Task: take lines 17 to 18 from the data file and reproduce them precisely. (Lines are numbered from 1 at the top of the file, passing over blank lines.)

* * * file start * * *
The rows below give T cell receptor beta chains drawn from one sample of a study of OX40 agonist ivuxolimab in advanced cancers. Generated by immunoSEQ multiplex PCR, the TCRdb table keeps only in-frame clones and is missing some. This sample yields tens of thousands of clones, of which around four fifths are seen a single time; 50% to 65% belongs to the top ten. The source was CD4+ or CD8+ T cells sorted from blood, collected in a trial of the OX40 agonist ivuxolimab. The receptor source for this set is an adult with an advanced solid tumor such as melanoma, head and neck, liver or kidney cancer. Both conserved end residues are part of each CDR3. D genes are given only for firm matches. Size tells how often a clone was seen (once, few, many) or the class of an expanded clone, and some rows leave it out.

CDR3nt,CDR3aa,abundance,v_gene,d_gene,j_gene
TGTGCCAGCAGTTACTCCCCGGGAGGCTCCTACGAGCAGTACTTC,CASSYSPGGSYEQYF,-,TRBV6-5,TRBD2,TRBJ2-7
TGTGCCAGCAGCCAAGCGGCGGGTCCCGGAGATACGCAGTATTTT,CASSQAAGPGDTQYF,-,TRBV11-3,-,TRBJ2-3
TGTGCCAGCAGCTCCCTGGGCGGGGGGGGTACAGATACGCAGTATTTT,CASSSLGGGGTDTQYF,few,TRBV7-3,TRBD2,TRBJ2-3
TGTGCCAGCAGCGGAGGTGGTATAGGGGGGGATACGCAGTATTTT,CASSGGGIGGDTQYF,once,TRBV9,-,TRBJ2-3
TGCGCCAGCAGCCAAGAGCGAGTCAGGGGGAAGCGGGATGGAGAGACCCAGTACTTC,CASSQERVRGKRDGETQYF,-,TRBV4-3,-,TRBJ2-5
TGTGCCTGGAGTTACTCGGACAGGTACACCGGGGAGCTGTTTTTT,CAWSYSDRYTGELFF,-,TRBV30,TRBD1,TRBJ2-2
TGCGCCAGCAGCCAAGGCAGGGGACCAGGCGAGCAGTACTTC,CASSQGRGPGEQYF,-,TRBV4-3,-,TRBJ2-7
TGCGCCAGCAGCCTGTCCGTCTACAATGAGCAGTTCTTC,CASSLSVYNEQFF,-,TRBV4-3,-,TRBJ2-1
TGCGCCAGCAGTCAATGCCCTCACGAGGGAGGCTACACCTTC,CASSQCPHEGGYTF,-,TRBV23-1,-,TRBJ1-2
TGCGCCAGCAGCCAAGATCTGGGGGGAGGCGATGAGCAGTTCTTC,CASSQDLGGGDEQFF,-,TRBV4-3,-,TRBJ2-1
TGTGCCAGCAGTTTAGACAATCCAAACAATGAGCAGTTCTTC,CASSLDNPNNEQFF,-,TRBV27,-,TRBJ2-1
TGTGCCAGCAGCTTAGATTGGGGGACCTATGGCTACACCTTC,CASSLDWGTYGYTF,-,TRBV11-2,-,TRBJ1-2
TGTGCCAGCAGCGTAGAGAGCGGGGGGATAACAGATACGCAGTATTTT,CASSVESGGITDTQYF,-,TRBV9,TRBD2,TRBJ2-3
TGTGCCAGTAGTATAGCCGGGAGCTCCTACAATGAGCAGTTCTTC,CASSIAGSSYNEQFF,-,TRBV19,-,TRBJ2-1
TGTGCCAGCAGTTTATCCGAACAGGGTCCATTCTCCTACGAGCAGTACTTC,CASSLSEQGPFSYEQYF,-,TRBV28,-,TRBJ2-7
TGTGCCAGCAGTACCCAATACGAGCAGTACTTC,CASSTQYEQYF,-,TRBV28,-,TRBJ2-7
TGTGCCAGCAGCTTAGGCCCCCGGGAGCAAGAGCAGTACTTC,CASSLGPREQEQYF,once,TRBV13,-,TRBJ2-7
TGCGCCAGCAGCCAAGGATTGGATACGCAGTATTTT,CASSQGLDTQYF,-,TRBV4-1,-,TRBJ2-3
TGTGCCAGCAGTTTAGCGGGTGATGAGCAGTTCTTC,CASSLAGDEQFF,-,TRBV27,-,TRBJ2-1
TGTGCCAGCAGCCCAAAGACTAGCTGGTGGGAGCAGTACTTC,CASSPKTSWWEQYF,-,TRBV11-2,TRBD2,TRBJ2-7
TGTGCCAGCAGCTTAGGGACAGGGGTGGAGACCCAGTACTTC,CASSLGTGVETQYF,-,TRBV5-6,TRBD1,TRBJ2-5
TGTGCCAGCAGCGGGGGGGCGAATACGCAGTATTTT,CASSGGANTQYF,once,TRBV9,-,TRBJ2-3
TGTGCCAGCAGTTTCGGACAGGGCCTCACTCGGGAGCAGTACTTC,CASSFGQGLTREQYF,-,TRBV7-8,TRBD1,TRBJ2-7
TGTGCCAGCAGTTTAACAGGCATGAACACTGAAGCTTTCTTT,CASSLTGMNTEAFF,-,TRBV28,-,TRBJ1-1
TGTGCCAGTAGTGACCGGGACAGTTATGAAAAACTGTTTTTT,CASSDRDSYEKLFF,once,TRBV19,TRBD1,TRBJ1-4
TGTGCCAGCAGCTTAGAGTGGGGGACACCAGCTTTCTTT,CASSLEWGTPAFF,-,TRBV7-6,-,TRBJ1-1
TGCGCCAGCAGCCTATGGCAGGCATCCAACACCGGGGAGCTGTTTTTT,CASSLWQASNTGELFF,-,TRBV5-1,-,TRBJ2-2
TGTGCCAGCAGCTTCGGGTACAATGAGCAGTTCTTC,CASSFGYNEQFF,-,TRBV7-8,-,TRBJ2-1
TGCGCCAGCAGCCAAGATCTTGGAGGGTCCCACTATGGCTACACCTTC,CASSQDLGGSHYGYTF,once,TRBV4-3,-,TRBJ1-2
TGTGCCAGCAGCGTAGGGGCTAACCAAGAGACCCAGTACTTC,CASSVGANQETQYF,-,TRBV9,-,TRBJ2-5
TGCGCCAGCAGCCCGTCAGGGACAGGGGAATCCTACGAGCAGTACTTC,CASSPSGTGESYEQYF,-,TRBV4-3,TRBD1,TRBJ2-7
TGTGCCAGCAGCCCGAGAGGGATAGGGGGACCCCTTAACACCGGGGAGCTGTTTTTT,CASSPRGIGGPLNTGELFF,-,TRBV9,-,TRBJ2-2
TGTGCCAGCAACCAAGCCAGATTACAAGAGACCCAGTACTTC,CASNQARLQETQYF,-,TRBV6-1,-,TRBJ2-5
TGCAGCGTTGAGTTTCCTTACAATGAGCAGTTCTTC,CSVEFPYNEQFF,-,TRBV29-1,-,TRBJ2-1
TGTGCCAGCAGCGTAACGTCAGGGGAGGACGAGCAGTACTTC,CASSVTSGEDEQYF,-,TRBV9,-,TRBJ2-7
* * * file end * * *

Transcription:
TGTGCCAGCAGTTTATCCGAACAGGGTCCATTCTCCTACGAGCAGTACTTC,CASSLSEQGPFSYEQYF,-,TRBV28,-,TRBJ2-7
TGTGCCAGCAGTACCCAATACGAGCAGTACTTC,CASSTQYEQYF,-,TRBV28,-,TRBJ2-7